“That ‘colossus’ is visible, in which a person is displaced simultaneously in the arts and around them.”
In the same way, the colored stripes that have the figure of the “Female Torso No. 1” next to them, are a kind of picturesque echo of those polychrome stripes on the aprons of the Ukrainian peasant women, like many handmade towels and carpets, especially in Polesie, where the Malevich’s family comes from. The artist even used these stripes in a lot of post-suprematic paintings and even they make up objectless (pointless) canvas painting of 1932 from the State Russian Museum. These polychrome abstract stripes refer to aerial vision of the fields. This is the last statement of outer space, which protrudes through the contours of man and nature. Suprematism blew up any visible realistic outline, while post-Suprematism restores the visible outline of things, while preserving the demands of “peace as pointlessness.”
The theme of the windowless house also appears before Malevich’s prison and interrogations at the GPU from late September to early December 1930. Here, it seems, the matter is about a simplified minimalist primitivistic arrangement, almost graffiti, of the painter’s architectural thought, his “architectons” with its so complex form; like the character of “Female Torso No. 1”, with whom he adjoins, this house is another mystery of what will be the dwelling of a human being in the future. All houses depicted or painted in 1928-1930 have the same white color of Ukrainian huts. After 1930, this primitive house will become the emblem of a prison symbolized by the Red House from the State Russian Museum, in which a man of a totalitarian society is already imprisoned and where red expresses the suffering to which the prisoner is subjected.
In the same way, after being subjected to the interrogations by the KGB and spending time in prison, Malevich’s faceless characters become more and more representatives of suffering humanity; they seem to be connected, ugly. Nevertheless, the artist continues to adhere in parallel to the task that he expressed in “Women’s Torso No. 1,” namely, the further development of the purely pictorial problem of “color and form.” In this regard, he wrote on the back of the canvas of the 1930s “Two male figures” from the State Russian Museum:
“An engineer uses one or another material to express his purpose, the artist painter takes one form or another of nature to express color sensations. K. Malevich 1913 Kuntsevo.”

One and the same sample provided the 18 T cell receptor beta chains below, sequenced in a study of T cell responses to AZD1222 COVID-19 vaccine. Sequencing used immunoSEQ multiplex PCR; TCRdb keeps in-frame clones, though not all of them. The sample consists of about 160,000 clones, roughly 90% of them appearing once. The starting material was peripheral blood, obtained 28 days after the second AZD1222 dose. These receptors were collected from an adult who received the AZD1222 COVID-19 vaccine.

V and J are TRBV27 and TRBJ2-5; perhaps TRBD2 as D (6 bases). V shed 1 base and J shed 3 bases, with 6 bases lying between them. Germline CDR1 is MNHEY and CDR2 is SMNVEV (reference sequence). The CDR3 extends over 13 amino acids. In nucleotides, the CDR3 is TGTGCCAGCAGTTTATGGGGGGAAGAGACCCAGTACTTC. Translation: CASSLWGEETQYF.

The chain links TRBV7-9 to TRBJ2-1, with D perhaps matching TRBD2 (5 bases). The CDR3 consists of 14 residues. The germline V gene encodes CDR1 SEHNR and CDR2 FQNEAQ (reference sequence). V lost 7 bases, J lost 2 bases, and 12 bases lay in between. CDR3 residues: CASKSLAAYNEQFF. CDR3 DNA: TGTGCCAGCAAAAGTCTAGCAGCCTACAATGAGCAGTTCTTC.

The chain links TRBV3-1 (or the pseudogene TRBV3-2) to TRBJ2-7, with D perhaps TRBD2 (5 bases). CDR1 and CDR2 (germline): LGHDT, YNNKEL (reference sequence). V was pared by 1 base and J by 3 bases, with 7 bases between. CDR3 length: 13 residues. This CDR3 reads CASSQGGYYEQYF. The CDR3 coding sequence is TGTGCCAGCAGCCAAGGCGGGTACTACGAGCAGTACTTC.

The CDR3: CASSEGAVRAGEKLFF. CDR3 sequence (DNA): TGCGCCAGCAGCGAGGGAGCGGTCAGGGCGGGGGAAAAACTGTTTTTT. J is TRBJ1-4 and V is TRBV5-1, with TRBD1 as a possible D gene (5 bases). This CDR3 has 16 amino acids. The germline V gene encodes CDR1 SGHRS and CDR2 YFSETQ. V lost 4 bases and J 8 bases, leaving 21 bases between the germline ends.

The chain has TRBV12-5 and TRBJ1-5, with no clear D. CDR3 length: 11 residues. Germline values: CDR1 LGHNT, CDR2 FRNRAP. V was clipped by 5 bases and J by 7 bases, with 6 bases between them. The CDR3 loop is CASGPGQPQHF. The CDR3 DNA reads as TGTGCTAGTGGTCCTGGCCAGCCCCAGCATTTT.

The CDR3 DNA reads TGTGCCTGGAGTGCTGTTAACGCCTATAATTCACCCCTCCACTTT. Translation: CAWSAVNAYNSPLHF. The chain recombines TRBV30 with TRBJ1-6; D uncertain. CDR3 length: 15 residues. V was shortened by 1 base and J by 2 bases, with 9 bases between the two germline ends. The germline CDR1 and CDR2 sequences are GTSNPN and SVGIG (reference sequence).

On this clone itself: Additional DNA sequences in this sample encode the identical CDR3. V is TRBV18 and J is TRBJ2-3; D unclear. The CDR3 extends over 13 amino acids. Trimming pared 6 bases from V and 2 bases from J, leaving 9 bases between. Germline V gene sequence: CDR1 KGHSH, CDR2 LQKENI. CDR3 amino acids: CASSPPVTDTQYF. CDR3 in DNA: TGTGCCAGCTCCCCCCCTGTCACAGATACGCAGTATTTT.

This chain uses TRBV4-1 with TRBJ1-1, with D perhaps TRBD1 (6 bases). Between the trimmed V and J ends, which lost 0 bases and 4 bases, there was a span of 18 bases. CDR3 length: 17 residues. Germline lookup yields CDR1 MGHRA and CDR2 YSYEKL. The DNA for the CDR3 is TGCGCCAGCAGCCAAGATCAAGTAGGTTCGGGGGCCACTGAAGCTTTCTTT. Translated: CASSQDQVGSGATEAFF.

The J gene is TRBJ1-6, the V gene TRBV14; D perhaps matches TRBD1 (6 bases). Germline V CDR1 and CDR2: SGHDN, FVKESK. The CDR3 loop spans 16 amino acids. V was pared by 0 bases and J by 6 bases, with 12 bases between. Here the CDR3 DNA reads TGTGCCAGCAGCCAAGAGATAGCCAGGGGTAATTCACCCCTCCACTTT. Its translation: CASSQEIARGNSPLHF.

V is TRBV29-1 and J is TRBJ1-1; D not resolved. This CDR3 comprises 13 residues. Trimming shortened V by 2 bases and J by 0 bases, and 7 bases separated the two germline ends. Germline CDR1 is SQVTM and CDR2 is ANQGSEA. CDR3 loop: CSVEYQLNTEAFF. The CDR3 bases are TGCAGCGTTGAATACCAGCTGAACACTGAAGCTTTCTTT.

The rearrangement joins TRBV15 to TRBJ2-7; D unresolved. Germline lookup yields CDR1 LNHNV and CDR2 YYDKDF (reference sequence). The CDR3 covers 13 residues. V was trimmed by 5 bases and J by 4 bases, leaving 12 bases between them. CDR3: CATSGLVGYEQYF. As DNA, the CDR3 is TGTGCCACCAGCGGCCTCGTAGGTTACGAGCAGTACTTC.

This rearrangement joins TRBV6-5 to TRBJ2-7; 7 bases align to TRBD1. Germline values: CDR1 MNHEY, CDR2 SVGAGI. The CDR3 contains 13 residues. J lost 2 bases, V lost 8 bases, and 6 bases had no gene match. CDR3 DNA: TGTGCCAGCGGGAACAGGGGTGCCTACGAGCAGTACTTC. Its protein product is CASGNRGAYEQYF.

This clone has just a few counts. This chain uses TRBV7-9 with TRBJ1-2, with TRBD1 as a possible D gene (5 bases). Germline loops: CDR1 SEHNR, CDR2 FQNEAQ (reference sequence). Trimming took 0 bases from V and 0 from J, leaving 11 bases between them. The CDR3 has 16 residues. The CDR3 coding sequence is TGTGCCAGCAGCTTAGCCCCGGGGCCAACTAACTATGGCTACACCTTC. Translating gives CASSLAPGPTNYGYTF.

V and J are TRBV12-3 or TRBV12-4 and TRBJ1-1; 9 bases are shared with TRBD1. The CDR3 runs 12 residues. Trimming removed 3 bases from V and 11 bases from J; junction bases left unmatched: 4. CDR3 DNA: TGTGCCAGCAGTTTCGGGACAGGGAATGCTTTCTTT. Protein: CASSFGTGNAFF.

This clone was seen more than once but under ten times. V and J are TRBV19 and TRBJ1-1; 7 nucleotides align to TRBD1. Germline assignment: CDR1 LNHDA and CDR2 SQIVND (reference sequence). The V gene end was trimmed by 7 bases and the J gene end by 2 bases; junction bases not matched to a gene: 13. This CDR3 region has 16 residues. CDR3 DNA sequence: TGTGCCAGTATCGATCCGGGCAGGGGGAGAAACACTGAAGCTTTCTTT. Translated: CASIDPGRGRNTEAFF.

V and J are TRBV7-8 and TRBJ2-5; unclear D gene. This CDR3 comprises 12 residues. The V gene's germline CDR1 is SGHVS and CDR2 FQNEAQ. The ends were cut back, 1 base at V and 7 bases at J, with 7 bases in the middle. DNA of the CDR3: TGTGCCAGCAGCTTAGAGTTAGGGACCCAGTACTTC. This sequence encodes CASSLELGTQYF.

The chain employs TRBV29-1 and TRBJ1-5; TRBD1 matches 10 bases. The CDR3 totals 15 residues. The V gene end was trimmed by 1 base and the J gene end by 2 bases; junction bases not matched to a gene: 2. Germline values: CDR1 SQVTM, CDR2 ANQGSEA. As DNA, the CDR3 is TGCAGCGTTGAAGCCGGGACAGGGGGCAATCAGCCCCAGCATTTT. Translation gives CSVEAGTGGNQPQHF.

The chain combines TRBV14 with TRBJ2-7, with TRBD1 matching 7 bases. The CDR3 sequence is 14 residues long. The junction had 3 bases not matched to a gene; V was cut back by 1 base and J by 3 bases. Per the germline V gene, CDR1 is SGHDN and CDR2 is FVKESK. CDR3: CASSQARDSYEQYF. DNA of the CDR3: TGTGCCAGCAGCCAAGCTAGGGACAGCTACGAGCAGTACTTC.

It’s funny that Malevich tried to write his text using pre-revolutionary spelling, supplying the endings in the consonants with a solid sign! Of course, he gives, as usual in these cases, not the date the drawing was painted, but the initial date when this purely formal task was conceptually conceived.
The character of the “new image” in the form in which it is found in “Female Torso No. 1” is very peculiar: in it, at the same time, the woman is represented facing us and facing the universe. It seems that the right white part (face and torso) appears to us full-face, while the left red-black side, which is raised, gives the impression that the character turned to us backwards and looks at the world.
Another element, whether conscious or not for the artist, which may attract our curiosity, is an echo of the famous painting by Caspar David Friedrich, “The Monk by the Sea”, (1808-1810) from the Berlin National Gallery
This would mean that here the iconicity of Malevich’s work is coupled with the reference to the world art. Others paintings by Friedrich are even closer to “Female Torso No. 1” : “A Woman Before the Sunset” from the Folkwang Museum in Essen
or “Woman at a Window”
See also “Traveler in Front of a Sea of Fog” from Kunsthalle in Hamburg.
The artist saw without a doubt the art of Friedrich when he was in Berlin in April-May 1927.
The alogism of the character’s representation in “Female Torso No. 1” can be found too in all three other paintings of this cycle: “Torso (Figure with a pink face) <No. 2>”, “Torso (Primary formation of a new image) No. 3” and “Female torso No. 4 ” We observe in all these paintings the same raised left shoulder, which turns its back on us. There is no depiction of hands that could be interpreted as a kind of disfigurement, as it will happen in the paintinge after 1930. In fact, one can imagine that the arms are crossed with a cross or tucked in the back or in the front. Moreover “Torso N° 3,(Primary formation of a new image), has one arm turned towards us and we can assume that on the left side which turned its back on us, the arm is folded down. And, moreover, it seems that Malevich wanted to dialogue, creating a new form, with the torsos of his compatriot Archipenko who, from 1914, created a whole series of truncated, armless female forms.
In No. 4 we note an even stronger alogism: on the left side we see the overlapping on the “shoulder” of elements that can indicate suprematist clothing with a collar. The contrast with the right-hand side turned towards us is very strong due to the bright presence of a white square on it on the shoulder, which is marked by a slight bend, while the beginning of the arm is represented.
The white veil surrounding the woman gives her the character of a Bride. Recall an article-poem in the Moscow newspaper Anarchy on June 12, 1918, “Engaged in a Horizon Ring,” which describes artists of all arts as lovers of the earth who seek its “hidden beauty”:
“Beauty seekers walked across the face of the earth, among the rings of the horizon.”